What do you think libraries should be doing with social media, and how can they do it effectively?  Or, how mindful are we of the different types of content we need to deploy, as well as the tools we use to broadcast to our audience?

[Update: even The Chronicle has taken note of the video.]

Social Media and Informing Society

So the Internet is awash in green right now as thousands (dare we say millions?) show their support for.. . something.. in Iran.  Thanks to the development of micro-blogging networks like Twitter and tumblr, words from and about Iran continue to make their way from the middle east to the west.  And no matter how uninformed some of those words are and how uninformed we the audience may be on the subject, we’re still colouring our icons and pictures and avatars green to be part of this movement.

Not many people in the west fully understand what the movement is about, myself included.  But despite this ignorance, many people in the west are now showing off hues often reserved for St Patrick’s Day.  A close friend of mine just moments ago chided me for the doing the same, especially because this show of support doesn’t adequately reveal my knowledge (or ignorance) on the subject.  I admit it: I’m a fairly intelligent person,but I don’t know much about what’s going on in Tehran. Yet, I’m still showing green in my icons.  I do know that all Iranian presidential candidates had to be vetted by the Guardian Council and therefore even the moderates had to at least deign support for the theocracy’s state apparati – this should make us critically question the protests and the movement’s ends to a certain degree, let alone our green hues.  But on the other hand, if it were not for Twitter, and if it were not for the colour green, would so many people in the west have even thought twice about the recent Iranian election and crackdowns in Tehran?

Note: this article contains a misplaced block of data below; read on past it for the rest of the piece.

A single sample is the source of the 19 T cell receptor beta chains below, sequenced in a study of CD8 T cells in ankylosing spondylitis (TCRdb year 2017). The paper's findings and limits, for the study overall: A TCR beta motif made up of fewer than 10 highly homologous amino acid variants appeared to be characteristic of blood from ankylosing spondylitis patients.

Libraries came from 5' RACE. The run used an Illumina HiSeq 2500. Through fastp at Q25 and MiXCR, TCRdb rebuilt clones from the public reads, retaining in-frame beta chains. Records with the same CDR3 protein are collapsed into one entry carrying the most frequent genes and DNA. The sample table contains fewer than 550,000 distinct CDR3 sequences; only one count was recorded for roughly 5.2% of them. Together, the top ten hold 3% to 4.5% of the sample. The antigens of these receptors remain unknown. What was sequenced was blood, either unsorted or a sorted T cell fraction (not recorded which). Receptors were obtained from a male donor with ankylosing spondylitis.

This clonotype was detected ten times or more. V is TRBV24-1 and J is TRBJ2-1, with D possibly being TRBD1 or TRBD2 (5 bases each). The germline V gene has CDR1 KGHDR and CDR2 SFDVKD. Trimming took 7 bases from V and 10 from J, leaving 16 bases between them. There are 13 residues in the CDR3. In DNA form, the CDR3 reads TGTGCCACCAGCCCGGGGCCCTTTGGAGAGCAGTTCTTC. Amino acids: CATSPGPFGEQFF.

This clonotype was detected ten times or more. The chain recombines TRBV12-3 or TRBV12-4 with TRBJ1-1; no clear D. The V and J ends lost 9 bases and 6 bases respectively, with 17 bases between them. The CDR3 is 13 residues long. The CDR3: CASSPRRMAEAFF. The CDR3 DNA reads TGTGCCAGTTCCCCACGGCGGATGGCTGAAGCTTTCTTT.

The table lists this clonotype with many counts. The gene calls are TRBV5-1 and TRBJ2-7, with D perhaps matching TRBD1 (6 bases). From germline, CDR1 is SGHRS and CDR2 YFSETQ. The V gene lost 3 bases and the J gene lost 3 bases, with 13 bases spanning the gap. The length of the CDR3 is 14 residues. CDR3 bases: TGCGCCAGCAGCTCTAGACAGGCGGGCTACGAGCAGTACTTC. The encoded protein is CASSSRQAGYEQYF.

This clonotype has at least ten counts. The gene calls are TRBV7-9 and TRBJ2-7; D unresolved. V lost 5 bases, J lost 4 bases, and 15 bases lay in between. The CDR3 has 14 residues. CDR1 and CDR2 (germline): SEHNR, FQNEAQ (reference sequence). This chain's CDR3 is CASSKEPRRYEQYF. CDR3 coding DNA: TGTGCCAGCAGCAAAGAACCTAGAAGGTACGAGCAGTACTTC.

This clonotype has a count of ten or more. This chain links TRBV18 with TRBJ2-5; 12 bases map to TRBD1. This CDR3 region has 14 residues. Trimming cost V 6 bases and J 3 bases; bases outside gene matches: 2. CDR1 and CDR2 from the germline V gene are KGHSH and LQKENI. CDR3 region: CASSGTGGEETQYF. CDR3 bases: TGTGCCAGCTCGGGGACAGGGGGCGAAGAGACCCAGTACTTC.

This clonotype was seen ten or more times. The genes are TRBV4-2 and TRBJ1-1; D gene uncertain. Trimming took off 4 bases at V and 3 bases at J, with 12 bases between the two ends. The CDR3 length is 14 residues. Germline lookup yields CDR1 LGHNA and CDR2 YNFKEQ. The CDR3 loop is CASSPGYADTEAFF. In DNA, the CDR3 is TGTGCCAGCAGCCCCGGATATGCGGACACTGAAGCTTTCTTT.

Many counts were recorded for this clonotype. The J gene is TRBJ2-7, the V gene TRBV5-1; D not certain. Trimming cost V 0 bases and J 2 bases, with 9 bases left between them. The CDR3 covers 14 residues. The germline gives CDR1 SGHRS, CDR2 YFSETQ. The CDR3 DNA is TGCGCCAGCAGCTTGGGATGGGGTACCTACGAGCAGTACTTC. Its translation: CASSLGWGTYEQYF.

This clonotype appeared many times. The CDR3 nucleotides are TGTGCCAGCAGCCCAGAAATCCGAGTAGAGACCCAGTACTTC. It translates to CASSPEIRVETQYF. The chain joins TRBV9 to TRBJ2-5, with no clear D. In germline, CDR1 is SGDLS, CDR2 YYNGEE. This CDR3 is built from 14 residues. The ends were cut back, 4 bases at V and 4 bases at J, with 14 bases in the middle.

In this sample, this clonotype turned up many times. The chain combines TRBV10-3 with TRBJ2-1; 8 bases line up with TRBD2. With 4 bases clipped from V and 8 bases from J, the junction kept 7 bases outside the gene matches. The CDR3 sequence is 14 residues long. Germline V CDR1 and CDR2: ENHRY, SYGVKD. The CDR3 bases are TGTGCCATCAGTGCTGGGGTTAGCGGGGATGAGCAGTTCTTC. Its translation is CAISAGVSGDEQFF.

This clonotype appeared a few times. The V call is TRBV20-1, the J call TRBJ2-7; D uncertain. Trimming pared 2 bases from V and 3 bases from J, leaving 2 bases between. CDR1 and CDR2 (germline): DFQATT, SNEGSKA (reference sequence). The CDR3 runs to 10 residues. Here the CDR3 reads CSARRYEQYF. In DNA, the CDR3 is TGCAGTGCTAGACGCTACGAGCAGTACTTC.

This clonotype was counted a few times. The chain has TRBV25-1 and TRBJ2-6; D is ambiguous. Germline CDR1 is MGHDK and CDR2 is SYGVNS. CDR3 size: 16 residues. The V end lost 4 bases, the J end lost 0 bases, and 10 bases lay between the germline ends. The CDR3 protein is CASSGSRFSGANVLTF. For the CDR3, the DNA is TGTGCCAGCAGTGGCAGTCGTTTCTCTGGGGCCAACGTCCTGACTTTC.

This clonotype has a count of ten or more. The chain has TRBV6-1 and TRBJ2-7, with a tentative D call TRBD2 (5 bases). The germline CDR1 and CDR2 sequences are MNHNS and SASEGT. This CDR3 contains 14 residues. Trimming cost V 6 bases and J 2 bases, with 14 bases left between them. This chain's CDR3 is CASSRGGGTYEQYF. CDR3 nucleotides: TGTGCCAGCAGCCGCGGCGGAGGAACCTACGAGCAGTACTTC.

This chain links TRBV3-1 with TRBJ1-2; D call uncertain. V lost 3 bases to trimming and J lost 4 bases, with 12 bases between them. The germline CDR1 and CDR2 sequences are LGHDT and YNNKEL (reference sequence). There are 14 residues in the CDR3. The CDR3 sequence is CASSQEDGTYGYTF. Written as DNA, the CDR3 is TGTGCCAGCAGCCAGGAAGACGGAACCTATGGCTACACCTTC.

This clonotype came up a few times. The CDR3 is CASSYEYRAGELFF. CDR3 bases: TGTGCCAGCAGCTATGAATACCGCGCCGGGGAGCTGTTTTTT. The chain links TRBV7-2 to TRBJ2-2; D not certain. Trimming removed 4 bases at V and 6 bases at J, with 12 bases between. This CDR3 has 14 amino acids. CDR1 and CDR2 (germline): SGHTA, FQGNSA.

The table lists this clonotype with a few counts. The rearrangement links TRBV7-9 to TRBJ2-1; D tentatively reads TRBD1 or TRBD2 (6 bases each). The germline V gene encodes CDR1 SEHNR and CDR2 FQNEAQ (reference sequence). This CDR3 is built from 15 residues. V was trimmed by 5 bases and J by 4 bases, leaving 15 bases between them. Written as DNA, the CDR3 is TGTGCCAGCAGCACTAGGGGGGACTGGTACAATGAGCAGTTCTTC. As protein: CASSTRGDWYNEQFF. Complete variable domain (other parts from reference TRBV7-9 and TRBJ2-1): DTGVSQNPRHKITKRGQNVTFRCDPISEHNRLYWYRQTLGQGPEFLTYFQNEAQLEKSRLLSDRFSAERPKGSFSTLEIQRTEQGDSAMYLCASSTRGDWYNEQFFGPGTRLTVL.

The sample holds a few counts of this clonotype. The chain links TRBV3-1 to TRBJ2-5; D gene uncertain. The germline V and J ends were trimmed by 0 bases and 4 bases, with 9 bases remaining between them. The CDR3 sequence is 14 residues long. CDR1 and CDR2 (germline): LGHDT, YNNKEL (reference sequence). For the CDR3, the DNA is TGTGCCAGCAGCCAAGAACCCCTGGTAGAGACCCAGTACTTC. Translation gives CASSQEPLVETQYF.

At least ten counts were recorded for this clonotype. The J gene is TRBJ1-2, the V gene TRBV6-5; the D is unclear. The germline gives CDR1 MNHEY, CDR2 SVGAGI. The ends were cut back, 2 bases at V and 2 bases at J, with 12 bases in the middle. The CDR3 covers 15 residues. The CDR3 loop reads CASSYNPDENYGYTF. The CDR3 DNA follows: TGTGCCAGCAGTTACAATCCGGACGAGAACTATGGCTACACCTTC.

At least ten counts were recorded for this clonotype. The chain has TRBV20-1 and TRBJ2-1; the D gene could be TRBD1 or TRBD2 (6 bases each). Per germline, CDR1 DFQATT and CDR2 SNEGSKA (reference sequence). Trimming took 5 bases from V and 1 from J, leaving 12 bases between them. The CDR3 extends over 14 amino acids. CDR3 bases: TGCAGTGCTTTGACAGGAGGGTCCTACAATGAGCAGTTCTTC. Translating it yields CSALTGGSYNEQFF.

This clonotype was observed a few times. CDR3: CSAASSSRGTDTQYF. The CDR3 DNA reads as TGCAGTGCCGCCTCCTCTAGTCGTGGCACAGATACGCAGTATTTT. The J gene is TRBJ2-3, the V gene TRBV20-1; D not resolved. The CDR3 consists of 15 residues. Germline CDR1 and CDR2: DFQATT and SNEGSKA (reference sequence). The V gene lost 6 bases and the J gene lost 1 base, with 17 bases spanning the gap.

I don’t like asking questions like that, because they sometimes presume that the lowest common denominator is the best way to appeal to the senses.  Twitter, for sure, is not a news agency by any sense of the imagination.  And a million people wearing a virtual green in June is hardly reason for anyone else to join in – this is not a popularity contest or a fad, especially when a toxic mix of politics, values, and faith has stirred into violence.   All the same, what we’re seeing with Twitter right now is an opportunity for people to start listening and talking about the 2009 Iranian elections.  Yes, if Mir-Hossein Mousavi had won the election, he would still have become Iran’s president under a theocratic Guardian Council.  But if some one on our friends lists has painted their profile picture green, then we have been afforded an opportunity to ask if they fully understand what is going on in the state if and they know who the colour green represents and what political system that colour green’s candidate operates in.  And then, we should ask ourselves the same questions.  This is, in short, a chance for an uninformed society to act and become informed.

Face it –  we in the west, especially anyone who grew up in after the late 80s, have only a vague idea of the history and current nature of Iranian politics and culture – both its religious and secular sides.  How many of us actually gave serious thought about what’s going down in Tehran before our friends starting showing green? The fact that all candidates had to at least deign support for the Guardian Council is important.  But what matters just as much for us in the west is that although we’ve realized we don’t know enough, we’ve also been given an opportunity to learn more.  Let’s run with it.